the number of nodes with degree k is
proportional to 1/(k^2). This kind of
mathematical expression is called a
"power law." Because it involves a
variable raised to some power. Here we
have 1/(k^2), but that's equivalent to
k^(-2). If you ever hear of the term
"scale-free distribution"
you just know that that's
equivalent to a power law distribution.
And what's important to know is what that
exponent is.
So the definition of a "scale-free
network" is a network with a "scale-
free" or "power law" degree distribution.
And we can see that scale-free networks
are fractal-like. Here's an abstract
scale-free network. It's fractal-like in
that you get hubs that have lots of
outgoing links or incoming links. And if
we scale down here we see at this level
little hubs. At each scale we can see
smaller and smaller hubs that have the
same shape as the original network
roughly. So we have self-similarity to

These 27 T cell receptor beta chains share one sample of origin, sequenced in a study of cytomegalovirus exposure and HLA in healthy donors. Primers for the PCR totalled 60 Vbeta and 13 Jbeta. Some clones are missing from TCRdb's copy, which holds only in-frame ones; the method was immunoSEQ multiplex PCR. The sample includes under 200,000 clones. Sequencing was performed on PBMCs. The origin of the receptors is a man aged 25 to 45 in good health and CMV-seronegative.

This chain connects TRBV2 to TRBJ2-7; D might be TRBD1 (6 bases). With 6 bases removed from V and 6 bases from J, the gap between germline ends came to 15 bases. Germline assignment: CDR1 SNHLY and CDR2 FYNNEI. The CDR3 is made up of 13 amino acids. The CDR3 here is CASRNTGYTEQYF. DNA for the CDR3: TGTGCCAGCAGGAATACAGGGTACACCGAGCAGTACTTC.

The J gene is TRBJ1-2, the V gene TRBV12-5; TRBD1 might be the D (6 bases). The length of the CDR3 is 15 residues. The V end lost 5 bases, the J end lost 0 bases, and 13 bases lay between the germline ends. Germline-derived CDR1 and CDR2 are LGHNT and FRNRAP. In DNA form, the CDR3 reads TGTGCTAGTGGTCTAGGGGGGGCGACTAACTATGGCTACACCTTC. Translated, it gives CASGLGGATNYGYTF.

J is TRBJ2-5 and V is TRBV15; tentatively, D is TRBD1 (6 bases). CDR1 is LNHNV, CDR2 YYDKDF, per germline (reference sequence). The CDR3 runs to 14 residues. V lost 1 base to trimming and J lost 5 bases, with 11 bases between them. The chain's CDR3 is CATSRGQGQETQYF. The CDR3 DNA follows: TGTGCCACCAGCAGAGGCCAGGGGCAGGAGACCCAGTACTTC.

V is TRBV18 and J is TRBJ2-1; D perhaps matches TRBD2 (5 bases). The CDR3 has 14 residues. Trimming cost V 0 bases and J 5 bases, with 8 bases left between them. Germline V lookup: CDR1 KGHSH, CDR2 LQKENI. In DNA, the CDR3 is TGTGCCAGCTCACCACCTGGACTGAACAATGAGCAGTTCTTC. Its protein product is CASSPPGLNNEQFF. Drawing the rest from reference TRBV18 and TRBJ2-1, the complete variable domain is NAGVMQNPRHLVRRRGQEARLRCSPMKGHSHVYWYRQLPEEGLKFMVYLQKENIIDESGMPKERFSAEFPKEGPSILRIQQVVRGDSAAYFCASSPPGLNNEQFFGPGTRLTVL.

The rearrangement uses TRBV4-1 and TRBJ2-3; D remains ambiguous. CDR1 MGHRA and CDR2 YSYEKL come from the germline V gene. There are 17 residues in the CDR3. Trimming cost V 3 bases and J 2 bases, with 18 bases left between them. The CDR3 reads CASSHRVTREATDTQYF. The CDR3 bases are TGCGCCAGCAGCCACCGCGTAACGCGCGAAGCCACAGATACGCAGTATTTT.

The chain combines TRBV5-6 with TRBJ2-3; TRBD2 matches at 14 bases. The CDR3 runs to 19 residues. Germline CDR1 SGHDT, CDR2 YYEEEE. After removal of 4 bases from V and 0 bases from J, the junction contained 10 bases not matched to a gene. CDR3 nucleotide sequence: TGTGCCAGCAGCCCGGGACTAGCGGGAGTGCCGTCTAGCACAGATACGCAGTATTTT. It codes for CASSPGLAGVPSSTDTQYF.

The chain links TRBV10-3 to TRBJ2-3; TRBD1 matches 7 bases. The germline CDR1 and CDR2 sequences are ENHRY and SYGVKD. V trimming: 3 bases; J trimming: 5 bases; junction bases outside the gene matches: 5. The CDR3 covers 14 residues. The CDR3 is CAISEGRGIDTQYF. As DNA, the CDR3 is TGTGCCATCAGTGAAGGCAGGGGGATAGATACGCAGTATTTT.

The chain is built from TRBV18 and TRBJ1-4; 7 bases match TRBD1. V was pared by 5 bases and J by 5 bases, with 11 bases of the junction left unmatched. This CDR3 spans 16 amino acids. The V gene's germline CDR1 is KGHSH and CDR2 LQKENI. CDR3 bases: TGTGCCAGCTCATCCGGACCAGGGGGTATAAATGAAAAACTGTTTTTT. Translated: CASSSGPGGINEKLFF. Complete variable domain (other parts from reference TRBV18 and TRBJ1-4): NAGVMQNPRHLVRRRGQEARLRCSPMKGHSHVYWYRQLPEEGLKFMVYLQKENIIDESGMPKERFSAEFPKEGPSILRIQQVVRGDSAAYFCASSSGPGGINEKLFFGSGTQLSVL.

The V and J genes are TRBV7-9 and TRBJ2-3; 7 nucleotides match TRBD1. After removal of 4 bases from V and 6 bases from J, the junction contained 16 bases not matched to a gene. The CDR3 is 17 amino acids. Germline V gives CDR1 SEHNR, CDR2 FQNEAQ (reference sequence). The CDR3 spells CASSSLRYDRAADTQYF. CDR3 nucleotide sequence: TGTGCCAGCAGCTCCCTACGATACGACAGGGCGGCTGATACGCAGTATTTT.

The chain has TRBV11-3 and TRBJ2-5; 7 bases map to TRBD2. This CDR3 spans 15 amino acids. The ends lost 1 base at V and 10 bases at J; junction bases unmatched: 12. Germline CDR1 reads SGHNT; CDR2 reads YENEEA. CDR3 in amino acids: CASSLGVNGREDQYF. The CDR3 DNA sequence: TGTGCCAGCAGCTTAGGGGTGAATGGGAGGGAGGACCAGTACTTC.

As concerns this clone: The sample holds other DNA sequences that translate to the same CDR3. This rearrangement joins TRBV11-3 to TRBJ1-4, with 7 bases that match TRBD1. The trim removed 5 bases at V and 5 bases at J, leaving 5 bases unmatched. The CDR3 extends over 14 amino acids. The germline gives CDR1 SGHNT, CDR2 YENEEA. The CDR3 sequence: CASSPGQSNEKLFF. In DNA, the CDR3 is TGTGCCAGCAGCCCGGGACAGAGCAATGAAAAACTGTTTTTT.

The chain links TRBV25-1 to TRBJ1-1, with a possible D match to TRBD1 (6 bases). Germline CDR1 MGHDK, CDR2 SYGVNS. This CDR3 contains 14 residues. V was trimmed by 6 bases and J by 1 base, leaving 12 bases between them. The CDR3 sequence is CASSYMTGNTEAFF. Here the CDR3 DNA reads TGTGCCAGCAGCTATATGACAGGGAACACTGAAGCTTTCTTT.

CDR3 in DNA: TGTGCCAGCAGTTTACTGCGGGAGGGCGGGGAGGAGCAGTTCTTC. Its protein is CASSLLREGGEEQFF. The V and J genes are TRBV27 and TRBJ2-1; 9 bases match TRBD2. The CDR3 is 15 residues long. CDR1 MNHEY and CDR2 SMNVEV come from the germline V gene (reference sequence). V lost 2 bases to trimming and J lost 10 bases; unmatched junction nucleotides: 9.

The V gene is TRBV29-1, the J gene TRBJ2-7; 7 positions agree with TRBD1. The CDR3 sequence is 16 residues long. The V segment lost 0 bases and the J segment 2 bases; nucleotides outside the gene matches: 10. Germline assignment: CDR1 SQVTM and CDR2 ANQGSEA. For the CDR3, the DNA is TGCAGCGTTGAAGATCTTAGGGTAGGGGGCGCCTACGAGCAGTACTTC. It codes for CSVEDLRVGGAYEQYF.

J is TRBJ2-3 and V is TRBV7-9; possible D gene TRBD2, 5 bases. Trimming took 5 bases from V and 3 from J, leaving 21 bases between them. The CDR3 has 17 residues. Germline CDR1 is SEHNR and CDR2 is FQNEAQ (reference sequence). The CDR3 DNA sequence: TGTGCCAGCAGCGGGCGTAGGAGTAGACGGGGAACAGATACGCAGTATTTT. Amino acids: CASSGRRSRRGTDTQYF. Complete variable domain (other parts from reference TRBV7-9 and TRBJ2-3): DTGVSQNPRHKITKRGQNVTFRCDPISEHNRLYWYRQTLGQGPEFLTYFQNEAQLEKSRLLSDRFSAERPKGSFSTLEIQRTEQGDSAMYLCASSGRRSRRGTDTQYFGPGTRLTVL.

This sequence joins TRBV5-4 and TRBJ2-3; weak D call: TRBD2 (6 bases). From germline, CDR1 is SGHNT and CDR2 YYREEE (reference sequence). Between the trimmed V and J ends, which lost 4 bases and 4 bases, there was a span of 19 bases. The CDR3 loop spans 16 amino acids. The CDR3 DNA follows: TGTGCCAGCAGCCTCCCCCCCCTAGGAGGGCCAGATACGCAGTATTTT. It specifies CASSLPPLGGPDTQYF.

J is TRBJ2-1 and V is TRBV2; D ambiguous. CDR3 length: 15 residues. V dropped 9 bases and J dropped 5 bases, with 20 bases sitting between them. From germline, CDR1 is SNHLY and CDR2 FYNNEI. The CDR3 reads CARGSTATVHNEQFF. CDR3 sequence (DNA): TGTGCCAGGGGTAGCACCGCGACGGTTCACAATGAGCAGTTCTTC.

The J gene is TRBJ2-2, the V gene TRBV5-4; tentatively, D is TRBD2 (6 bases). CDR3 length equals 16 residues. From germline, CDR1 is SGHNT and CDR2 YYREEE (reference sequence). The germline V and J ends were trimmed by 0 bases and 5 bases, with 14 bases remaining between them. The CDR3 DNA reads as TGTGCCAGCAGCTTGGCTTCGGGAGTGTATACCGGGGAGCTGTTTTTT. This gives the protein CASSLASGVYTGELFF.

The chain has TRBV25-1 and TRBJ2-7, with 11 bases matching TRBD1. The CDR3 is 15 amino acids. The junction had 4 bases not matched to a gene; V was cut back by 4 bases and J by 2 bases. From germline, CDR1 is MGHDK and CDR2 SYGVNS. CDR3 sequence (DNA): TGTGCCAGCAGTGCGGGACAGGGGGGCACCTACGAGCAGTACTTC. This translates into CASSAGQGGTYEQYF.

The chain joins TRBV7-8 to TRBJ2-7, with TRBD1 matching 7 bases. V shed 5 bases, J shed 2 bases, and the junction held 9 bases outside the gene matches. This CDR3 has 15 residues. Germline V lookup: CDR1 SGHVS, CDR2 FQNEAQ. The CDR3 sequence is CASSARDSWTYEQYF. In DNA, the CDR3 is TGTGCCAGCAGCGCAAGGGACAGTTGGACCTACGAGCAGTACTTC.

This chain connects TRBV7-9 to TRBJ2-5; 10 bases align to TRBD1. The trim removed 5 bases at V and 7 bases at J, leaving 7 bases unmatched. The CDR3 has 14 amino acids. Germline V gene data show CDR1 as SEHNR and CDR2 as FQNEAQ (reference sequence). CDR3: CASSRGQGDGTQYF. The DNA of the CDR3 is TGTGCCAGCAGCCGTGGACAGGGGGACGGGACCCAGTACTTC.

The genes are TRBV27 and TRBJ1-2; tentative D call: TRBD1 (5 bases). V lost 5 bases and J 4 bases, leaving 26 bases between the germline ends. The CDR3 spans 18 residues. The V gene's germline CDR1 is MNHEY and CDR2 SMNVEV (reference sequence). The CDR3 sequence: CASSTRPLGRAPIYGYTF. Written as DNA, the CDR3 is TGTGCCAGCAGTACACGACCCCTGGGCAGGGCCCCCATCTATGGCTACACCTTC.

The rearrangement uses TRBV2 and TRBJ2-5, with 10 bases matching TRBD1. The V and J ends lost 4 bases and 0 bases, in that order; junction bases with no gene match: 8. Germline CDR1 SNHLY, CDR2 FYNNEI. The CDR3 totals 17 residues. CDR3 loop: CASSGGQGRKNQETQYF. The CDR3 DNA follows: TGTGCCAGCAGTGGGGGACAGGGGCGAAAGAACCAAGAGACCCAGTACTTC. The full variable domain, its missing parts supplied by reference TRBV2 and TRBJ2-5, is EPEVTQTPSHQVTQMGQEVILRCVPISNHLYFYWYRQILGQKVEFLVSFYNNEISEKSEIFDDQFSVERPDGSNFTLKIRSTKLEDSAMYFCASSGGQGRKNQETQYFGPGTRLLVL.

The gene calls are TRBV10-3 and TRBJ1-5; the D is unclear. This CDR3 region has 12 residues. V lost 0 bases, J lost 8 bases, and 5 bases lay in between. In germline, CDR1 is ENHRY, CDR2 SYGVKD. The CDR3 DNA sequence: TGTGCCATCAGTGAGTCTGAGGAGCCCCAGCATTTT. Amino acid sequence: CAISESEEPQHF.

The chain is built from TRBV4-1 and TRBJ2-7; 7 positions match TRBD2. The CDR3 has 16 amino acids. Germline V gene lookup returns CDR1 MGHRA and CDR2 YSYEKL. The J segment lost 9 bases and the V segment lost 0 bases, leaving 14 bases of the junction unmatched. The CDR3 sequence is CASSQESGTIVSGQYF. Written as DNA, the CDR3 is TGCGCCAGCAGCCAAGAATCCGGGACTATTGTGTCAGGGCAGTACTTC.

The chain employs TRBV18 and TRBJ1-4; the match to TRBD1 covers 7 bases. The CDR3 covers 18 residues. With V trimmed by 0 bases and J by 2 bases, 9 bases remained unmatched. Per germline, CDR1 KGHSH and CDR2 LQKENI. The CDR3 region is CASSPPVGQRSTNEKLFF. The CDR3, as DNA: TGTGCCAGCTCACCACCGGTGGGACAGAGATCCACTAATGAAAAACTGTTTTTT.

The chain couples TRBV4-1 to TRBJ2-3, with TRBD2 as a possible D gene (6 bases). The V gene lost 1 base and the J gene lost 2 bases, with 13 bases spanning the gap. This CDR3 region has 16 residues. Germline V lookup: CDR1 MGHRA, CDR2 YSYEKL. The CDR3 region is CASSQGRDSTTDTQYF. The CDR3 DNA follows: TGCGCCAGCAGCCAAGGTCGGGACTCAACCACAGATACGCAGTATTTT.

some extent in this network. I'm just
calling it "fractal-like." And that's why
it has a power law-like distribution. And
I say "power law-like" because in the
real world, networks aren't really
scale-free. Just like in the real world
objects aren't really fractals. They're
not mathematical fractals. They're
approximations to fractals. And the same
thing with network degree distributions.
I should point out that scale-free
networks indeed have the small world
property. That is, low average distances
between nodes and high clustering.
In 1999, Albert Lazlo Barabasi and Reka
Albert published a paper in the Journal
Science called "Emergence of Scaling and
Random Networks", in which they introduced
this idea of scale-free networks to a
large audience and this really, similar
to the Watts and Strogatz paper I
mentioned before, this paper sparked a
huge amount of interest in the nascent
field of network science. Barabasi and
Albert looked at many different networks,